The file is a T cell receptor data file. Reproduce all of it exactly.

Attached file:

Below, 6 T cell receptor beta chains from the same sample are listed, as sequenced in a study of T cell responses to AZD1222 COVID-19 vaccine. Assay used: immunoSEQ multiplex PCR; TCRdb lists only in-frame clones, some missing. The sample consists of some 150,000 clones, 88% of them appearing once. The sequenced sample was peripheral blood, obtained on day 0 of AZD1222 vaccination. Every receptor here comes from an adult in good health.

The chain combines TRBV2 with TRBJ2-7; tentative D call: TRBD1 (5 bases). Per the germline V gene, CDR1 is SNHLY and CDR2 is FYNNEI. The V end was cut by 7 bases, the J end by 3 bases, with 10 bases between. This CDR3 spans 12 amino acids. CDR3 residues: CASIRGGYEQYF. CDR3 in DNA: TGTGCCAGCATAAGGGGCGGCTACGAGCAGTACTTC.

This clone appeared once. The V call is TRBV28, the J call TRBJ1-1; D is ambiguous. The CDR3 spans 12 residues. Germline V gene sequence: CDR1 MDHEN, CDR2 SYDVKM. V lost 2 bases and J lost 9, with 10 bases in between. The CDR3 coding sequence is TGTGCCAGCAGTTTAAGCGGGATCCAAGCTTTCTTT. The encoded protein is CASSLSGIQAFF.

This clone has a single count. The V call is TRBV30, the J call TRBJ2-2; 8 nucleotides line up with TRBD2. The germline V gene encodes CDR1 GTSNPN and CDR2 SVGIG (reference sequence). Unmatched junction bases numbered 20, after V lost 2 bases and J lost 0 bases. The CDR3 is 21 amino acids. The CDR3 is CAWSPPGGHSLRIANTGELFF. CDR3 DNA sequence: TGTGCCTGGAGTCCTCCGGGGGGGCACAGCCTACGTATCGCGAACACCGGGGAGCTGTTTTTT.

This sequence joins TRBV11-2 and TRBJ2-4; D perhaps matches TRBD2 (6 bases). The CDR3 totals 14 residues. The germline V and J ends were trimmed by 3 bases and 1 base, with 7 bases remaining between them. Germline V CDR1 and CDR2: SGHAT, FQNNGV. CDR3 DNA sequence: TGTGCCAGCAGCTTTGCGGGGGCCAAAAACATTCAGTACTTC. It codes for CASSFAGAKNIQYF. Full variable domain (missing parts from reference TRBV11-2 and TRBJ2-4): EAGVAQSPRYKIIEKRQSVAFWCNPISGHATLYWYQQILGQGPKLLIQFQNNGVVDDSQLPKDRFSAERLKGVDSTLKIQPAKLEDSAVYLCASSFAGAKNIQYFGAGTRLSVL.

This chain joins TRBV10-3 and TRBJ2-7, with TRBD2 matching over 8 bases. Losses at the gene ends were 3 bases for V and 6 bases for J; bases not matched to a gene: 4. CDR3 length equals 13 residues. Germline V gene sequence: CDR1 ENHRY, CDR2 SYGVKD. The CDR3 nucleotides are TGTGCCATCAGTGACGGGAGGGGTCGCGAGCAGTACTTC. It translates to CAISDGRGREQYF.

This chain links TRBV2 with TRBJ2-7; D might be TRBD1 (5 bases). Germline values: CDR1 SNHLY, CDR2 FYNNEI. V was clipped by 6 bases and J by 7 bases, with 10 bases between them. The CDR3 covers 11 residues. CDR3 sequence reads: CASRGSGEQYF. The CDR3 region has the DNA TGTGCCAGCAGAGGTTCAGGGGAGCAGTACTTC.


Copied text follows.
Below, 6 T cell receptor beta chains from the same sample are listed, as sequenced in a study of T cell responses to AZD1222 COVID-19 vaccine. Assay used: immunoSEQ multiplex PCR; TCRdb lists only in-frame clones, some missing. The sample consists of some 150,000 clones, 88% of them appearing once. The sequenced sample was peripheral blood, obtained on day 0 of AZD1222 vaccination. Every receptor here comes from an adult in good health.

The chain combines TRBV2 with TRBJ2-7; tentative D call: TRBD1 (5 bases). Per the germline V gene, CDR1 is SNHLY and CDR2 is FYNNEI. The V end was cut by 7 bases, the J end by 3 bases, with 10 bases between. This CDR3 spans 12 amino acids. CDR3 residues: CASIRGGYEQYF. CDR3 in DNA: TGTGCCAGCATAAGGGGCGGCTACGAGCAGTACTTC.

This clone appeared once. The V call is TRBV28, the J call TRBJ1-1; D is ambiguous. The CDR3 spans 12 residues. Germline V gene sequence: CDR1 MDHEN, CDR2 SYDVKM. V lost 2 bases and J lost 9, with 10 bases in between. The CDR3 coding sequence is TGTGCCAGCAGTTTAAGCGGGATCCAAGCTTTCTTT. The encoded protein is CASSLSGIQAFF.

This clone has a single count. The V call is TRBV30, the J call TRBJ2-2; 8 nucleotides line up with TRBD2. The germline V gene encodes CDR1 GTSNPN and CDR2 SVGIG (reference sequence). Unmatched junction bases numbered 20, after V lost 2 bases and J lost 0 bases. The CDR3 is 21 amino acids. The CDR3 is CAWSPPGGHSLRIANTGELFF. CDR3 DNA sequence: TGTGCCTGGAGTCCTCCGGGGGGGCACAGCCTACGTATCGCGAACACCGGGGAGCTGTTTTTT.

This sequence joins TRBV11-2 and TRBJ2-4; D perhaps matches TRBD2 (6 bases). The CDR3 totals 14 residues. The germline V and J ends were trimmed by 3 bases and 1 base, with 7 bases remaining between them. Germline V CDR1 and CDR2: SGHAT, FQNNGV. CDR3 DNA sequence: TGTGCCAGCAGCTTTGCGGGGGCCAAAAACATTCAGTACTTC. It codes for CASSFAGAKNIQYF. Full variable domain (missing parts from reference TRBV11-2 and TRBJ2-4): EAGVAQSPRYKIIEKRQSVAFWCNPISGHATLYWYQQILGQGPKLLIQFQNNGVVDDSQLPKDRFSAERLKGVDSTLKIQPAKLEDSAVYLCASSFAGAKNIQYFGAGTRLSVL.

This chain joins TRBV10-3 and TRBJ2-7, with TRBD2 matching over 8 bases. Losses at the gene ends were 3 bases for V and 6 bases for J; bases not matched to a gene: 4. CDR3 length equals 13 residues. Germline V gene sequence: CDR1 ENHRY, CDR2 SYGVKD. The CDR3 nucleotides are TGTGCCATCAGTGACGGGAGGGGTCGCGAGCAGTACTTC. It translates to CAISDGRGREQYF.

This chain links TRBV2 with TRBJ2-7; D might be TRBD1 (5 bases). Germline values: CDR1 SNHLY, CDR2 FYNNEI. V was clipped by 6 bases and J by 7 bases, with 10 bases between them. The CDR3 covers 11 residues. CDR3 sequence reads: CASRGSGEQYF. The CDR3 region has the DNA TGTGCCAGCAGAGGTTCAGGGGAGCAGTACTTC.